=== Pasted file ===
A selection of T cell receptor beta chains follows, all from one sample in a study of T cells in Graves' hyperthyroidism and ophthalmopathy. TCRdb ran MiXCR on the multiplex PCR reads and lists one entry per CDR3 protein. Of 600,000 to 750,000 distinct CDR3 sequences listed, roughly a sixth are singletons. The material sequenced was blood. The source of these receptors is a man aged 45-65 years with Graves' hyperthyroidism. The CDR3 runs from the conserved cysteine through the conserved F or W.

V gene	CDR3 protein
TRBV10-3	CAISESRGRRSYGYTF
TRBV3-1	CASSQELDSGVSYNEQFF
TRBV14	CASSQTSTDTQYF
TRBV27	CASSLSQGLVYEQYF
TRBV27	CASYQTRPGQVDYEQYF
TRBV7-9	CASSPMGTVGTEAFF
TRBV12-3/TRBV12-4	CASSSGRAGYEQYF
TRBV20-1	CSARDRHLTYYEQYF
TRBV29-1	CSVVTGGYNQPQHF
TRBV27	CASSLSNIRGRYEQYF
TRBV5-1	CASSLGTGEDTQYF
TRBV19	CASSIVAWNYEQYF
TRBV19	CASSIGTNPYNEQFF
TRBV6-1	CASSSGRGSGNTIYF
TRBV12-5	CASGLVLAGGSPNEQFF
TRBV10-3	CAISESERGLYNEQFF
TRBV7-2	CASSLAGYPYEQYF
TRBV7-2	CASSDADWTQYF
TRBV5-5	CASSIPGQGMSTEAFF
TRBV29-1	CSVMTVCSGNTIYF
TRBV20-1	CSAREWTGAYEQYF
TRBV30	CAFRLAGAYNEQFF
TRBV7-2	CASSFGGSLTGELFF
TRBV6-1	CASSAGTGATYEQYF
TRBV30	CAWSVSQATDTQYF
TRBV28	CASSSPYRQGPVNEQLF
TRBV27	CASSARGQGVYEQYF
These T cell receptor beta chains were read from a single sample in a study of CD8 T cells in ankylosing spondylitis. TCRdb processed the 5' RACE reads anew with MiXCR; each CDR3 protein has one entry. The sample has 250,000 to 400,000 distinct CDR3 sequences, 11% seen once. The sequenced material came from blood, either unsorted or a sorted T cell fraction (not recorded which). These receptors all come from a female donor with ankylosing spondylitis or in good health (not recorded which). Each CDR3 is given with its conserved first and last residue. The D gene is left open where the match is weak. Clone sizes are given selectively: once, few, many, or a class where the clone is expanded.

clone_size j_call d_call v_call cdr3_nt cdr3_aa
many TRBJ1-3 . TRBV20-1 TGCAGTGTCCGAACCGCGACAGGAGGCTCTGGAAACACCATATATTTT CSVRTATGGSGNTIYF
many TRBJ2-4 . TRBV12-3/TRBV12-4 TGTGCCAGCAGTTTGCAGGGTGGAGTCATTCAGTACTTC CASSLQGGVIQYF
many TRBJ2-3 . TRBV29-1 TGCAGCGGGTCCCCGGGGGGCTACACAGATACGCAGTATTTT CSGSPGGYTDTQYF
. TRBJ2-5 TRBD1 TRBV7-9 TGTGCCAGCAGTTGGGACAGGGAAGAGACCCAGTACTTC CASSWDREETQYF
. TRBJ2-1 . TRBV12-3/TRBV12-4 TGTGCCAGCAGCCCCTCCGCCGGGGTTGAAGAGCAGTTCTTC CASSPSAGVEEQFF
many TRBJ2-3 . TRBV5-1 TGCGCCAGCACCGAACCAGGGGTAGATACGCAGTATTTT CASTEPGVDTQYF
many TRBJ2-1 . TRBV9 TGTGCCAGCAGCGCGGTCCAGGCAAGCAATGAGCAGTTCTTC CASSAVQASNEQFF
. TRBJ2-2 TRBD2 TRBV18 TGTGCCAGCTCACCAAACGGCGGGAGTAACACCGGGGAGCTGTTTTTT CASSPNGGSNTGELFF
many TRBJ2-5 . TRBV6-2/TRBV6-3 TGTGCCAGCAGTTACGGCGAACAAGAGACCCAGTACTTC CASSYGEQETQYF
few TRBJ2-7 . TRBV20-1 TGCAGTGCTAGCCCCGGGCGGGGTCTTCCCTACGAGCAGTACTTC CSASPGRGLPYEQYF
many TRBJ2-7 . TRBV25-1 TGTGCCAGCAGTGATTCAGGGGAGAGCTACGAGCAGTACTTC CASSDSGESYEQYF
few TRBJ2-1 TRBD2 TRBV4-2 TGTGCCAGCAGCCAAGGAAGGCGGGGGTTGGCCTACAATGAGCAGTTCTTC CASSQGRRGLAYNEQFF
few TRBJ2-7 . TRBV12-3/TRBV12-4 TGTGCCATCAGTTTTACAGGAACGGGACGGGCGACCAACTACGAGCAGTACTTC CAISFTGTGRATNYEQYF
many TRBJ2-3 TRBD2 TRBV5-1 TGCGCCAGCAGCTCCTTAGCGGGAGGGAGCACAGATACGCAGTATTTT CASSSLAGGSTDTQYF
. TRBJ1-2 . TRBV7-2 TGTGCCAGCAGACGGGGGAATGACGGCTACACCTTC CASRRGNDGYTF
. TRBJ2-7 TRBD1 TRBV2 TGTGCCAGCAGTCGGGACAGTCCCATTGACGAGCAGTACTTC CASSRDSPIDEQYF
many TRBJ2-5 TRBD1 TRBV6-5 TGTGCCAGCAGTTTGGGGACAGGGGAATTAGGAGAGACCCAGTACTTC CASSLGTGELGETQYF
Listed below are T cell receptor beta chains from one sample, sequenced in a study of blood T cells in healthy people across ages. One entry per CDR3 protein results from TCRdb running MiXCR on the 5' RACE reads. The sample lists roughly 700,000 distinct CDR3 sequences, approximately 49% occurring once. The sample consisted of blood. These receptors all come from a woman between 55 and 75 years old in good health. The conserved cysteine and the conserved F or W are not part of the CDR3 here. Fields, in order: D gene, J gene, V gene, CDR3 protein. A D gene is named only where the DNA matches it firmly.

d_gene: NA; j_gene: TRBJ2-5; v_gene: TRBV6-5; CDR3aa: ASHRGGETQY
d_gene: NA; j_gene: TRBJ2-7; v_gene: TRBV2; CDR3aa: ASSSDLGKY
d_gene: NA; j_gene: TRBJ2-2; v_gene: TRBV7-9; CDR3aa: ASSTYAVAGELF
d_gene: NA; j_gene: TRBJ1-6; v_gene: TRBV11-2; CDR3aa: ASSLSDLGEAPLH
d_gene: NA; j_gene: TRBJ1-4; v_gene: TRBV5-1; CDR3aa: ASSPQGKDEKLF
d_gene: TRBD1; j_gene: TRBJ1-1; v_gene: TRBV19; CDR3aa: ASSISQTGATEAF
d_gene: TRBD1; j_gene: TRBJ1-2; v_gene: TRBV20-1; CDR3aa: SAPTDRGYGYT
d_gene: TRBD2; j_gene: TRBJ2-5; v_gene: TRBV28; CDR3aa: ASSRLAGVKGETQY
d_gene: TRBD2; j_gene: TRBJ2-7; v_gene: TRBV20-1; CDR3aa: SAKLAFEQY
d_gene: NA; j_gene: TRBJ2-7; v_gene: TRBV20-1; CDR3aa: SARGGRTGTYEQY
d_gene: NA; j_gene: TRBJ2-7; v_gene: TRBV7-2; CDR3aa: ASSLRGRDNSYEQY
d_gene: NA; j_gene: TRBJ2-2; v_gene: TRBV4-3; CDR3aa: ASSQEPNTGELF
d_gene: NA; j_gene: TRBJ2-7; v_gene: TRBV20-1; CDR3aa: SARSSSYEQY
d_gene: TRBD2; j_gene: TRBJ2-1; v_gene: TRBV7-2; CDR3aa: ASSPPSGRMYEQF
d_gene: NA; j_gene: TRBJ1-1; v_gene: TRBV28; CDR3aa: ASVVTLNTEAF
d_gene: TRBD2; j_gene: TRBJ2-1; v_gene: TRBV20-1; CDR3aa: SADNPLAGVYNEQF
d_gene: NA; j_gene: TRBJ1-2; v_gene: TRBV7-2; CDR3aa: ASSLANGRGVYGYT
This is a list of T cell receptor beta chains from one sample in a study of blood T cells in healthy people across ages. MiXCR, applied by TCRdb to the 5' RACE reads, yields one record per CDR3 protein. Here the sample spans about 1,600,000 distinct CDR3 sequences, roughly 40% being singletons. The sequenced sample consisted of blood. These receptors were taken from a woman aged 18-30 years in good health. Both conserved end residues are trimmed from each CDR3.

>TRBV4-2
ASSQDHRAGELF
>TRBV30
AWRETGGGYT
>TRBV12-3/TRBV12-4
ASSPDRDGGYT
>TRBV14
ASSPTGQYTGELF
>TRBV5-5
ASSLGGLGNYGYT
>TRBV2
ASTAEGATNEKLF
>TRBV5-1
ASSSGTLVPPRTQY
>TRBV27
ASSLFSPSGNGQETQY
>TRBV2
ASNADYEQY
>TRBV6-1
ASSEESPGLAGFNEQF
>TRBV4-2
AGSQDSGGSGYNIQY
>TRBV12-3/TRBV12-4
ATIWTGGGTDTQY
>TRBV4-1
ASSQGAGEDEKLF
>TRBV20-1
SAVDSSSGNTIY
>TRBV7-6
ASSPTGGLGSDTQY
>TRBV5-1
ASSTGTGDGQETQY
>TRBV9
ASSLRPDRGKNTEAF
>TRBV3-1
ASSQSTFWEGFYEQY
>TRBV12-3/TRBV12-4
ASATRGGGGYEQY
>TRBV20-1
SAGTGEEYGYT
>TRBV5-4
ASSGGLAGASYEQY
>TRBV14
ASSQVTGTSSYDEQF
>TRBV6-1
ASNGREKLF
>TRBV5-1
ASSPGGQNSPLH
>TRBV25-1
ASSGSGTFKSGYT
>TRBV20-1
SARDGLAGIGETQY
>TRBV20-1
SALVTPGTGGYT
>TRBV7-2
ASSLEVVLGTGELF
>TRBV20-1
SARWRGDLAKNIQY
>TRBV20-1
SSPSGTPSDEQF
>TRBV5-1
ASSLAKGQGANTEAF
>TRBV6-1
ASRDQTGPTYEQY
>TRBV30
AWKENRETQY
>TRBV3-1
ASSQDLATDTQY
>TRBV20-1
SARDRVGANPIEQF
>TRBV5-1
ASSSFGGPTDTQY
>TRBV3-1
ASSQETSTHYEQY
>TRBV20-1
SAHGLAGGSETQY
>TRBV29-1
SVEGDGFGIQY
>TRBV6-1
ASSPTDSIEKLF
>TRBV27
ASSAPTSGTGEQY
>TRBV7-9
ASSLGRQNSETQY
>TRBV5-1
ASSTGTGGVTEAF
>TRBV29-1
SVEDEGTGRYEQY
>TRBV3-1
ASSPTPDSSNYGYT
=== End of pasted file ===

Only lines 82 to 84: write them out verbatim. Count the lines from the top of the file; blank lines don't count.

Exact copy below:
>TRBV27
ASSLFSPSGNGQETQY
>TRBV2